Escapees and wanderers have their mysterious allure, but among those who have contributed most to American mythology are the dreamers who ventured into the open spaces in order to fulfill a destiny that was thwarted in their present circumstances, but who became builders of new communities in which they found fame, made fortunes, and tried to establish some purer place. In doing so, they ended up carving the virgin terrain into physical and cultural shapes that in some cases enriched the lives of their descendants and in others became the borders that confined their lives.

I’m Feeling Lucky:
The Confessions of Google
Employee Number 59

by Douglas Edwards
Houghton Mifflin Harcourt, 432 pp.

The best parts of I’m Feeling Lucky: The Confessions of Google Employee Number 59, Douglas Edwards’s intermittently interesting account of five years spent at Google during its start-up years (some of them not yet a decade past), are those that capture the excitement of being among the explorers and builders who have ventured forth into the new century’s new world. Its enormous success aside, Google is a particularly apt company to watch during this period; Google, at root, is a search engine, and, with other search engines like Alta Vista and Inktomi and so on, it performed the function that Lewis and Clark and Captain Cook and other explorers performed in previous centuries, namely, mapping the unknown world.

While it is true, reading an account of encountering Pacific aboriginals will always read more dramatically than accounts of the crises confronted during a tech company’s growing years (“Here, attach this cable to that server—now!), we have to take the new world as we find it. Besides, some of these tales can be quite exciting. For example, things got pretty touch and go the day a cornerstone deal between the established Netscape and the up-and-coming Google went live. Suddenly a Mississippi of search requests swamped Google’s servers, which nearly caused a systemic breakdown, which was avoided only when Larry Page, cofounder of Google with Sergey Brin, boldly ordered that Google stop responding to search requests from people coming to the Google site, and handle only requests coming from Netscape, until more server capacity could be brought on board. This averted paralysis preserved the all-important business relationship and enhanced the young company’s credibility. Okay, it’s not wrestling a bear, but then, what is these days?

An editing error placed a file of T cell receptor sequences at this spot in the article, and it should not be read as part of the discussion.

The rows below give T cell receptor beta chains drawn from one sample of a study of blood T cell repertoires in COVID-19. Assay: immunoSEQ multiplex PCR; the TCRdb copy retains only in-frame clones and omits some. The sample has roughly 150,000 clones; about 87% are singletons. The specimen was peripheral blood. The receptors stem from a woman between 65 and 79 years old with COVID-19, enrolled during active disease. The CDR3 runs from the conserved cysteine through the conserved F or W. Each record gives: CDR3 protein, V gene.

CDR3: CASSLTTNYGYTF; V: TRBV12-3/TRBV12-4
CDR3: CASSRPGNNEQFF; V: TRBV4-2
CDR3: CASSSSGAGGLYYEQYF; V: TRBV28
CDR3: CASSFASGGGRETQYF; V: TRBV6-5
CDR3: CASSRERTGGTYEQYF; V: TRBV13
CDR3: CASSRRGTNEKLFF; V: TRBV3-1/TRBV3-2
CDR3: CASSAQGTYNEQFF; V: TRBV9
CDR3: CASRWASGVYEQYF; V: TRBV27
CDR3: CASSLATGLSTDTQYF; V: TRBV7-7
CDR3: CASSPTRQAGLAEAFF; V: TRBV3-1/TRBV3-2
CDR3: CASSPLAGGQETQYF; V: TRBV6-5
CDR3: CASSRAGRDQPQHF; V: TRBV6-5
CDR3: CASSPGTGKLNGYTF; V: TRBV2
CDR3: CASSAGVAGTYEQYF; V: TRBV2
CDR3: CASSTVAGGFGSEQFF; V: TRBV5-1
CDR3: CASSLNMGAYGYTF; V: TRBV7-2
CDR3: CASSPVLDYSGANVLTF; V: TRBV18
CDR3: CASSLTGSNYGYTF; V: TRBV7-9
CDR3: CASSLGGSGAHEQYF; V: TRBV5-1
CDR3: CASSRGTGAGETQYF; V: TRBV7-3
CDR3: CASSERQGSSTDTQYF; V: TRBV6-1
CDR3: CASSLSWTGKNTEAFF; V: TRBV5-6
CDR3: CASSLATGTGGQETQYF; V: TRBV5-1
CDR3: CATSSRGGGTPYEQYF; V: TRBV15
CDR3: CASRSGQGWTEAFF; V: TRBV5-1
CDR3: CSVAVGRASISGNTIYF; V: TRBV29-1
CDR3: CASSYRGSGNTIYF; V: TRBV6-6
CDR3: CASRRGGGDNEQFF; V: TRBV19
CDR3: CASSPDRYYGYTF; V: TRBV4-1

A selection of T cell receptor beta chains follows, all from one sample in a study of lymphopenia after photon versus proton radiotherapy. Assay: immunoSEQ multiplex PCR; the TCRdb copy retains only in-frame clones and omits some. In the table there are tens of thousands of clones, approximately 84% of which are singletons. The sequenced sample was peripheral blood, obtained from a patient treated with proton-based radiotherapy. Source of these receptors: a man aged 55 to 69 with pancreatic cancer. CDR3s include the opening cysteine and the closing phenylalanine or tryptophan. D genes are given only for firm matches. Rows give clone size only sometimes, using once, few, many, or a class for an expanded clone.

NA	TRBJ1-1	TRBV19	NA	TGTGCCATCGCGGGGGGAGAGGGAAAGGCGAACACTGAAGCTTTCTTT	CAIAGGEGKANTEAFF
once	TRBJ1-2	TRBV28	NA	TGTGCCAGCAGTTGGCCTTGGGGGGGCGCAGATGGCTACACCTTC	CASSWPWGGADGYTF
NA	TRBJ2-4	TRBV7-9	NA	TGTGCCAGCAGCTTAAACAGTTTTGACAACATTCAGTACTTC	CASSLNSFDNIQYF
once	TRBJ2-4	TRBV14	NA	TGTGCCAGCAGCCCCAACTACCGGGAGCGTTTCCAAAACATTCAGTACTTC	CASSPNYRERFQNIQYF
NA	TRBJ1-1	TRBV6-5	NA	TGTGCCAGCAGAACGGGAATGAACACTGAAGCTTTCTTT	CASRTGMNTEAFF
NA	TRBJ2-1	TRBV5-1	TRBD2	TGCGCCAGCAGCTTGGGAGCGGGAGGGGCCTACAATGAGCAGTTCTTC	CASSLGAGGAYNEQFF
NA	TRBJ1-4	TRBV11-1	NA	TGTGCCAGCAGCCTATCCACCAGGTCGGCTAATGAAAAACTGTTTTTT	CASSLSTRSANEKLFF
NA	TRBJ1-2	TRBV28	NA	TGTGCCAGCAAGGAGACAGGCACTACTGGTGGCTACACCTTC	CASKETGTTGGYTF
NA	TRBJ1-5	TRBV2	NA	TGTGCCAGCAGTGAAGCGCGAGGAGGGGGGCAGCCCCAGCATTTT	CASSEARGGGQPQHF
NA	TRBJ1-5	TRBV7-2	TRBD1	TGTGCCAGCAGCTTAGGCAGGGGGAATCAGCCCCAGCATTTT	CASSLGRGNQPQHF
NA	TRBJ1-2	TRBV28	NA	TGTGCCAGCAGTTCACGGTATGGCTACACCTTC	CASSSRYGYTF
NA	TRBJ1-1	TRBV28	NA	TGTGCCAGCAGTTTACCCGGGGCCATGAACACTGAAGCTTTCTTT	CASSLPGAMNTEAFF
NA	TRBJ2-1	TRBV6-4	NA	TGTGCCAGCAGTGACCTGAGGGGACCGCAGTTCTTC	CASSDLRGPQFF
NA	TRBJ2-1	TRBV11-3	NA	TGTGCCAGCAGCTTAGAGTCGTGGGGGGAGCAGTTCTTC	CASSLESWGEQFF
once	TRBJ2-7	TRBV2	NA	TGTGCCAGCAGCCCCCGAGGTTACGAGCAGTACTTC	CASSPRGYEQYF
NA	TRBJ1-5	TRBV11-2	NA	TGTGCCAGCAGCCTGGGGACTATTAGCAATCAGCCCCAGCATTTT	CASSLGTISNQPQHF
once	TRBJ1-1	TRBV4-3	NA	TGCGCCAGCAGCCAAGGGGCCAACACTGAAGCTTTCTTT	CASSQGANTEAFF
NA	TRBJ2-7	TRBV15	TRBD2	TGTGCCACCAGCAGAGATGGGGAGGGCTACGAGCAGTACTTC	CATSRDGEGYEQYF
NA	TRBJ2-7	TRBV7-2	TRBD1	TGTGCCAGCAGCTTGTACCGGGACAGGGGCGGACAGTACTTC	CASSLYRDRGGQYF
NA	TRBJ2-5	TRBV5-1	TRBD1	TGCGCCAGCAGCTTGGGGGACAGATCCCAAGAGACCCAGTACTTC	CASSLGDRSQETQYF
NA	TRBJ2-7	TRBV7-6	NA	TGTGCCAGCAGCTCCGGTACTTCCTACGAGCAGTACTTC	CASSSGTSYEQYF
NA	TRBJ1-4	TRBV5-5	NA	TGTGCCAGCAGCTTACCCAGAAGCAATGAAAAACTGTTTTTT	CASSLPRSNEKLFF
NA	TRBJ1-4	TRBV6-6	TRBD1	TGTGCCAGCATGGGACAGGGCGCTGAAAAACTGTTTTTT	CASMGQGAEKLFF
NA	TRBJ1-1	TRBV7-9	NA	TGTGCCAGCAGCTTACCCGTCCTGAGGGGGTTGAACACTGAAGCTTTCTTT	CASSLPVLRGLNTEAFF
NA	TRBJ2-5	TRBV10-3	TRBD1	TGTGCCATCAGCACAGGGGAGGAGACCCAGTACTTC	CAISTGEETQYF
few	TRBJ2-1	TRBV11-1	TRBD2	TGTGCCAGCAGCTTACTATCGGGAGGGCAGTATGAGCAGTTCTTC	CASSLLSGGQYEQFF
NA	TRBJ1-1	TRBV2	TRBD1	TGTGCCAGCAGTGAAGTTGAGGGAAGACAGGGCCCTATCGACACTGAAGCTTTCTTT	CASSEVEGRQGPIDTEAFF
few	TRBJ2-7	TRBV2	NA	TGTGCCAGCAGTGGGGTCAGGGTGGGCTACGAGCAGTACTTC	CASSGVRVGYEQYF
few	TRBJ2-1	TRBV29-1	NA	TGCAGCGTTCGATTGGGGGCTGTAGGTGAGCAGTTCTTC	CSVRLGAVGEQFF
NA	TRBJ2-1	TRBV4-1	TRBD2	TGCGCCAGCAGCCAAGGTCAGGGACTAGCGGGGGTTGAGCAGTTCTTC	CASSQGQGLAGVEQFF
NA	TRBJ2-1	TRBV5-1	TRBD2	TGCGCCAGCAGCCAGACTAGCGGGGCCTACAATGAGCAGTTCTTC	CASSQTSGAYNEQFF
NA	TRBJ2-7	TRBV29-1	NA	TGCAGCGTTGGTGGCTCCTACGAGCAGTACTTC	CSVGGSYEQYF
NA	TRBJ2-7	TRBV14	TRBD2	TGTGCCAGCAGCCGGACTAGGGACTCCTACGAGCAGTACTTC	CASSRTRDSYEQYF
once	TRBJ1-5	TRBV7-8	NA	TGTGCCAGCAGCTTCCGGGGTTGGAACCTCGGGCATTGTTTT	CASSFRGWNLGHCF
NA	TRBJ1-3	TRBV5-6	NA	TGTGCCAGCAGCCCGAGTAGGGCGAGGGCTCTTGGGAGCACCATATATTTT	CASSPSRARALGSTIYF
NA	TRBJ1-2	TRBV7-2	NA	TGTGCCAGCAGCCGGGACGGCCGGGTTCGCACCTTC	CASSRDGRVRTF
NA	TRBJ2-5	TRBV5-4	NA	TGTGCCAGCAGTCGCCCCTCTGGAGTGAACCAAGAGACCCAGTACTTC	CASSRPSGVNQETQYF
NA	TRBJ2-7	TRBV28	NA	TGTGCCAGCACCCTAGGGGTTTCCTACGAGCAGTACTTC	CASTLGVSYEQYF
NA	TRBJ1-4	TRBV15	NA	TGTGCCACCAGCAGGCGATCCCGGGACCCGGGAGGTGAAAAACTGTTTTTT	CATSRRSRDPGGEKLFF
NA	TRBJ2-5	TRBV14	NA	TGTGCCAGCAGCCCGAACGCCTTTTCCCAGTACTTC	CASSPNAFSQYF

One of the limitations of this memoir is that although Edwards was an early hire at Google, and certainly had close contacts with key players and witnessed some privileged moments, there was always a kind of cognitive membrane between him and key people at Google. Edwards was a journalist for the San Jose Mercury News who was hired to serve as Google’s online brand manager. He was, as he often reminds us, a word guy, the person who wrote screen copy and messages to consumers and other suspiciously unquantifiable material. The big men on Campus Google were its engineers, the code writers and software designers and hardware architects who designed and built the search engine. After them were the business people, the people who figured out how to turn all these bits and bytes into money. After them, and probably after the staff chef, and almost certainly after the staff masseuse, were the wordsters.

There is throughout the book the sense that if Page and Brin thought that what Edwards was doing was important, he wouldn’t be doing it. Page and Brin would be dealing with it, or at least an engineer would be. The reader feels just a bit marginalized, as though one had entered a drawing to have dinner with Keith Richards and ended up in second place, having nachos with Ronnie Wood. It is, moreover, difficult to gauge just how valuable Edwards was to the organization. We assume he made a useful contribution—he was kept around long enough for him to hit the jackpot when Google went public—but it would seem to auger poorly for anyone’s status in any company if the co-CEO felt comfortable saying, as Sergey Brin did at one meeting in 1999 during Russia’s war with Chechnya, “I have a good idea. Why don’t we take the marketing budget and use it to inoculate Chechen refugees against cholera? It will help our brand awareness and get more new people to use Google.” A worthwhile cause, certainly, and who among us would not give his salary if it would mean saving a child’s life? Note, however, that Brin did not offer even a sliver of the engineering budget to rescue the refugees.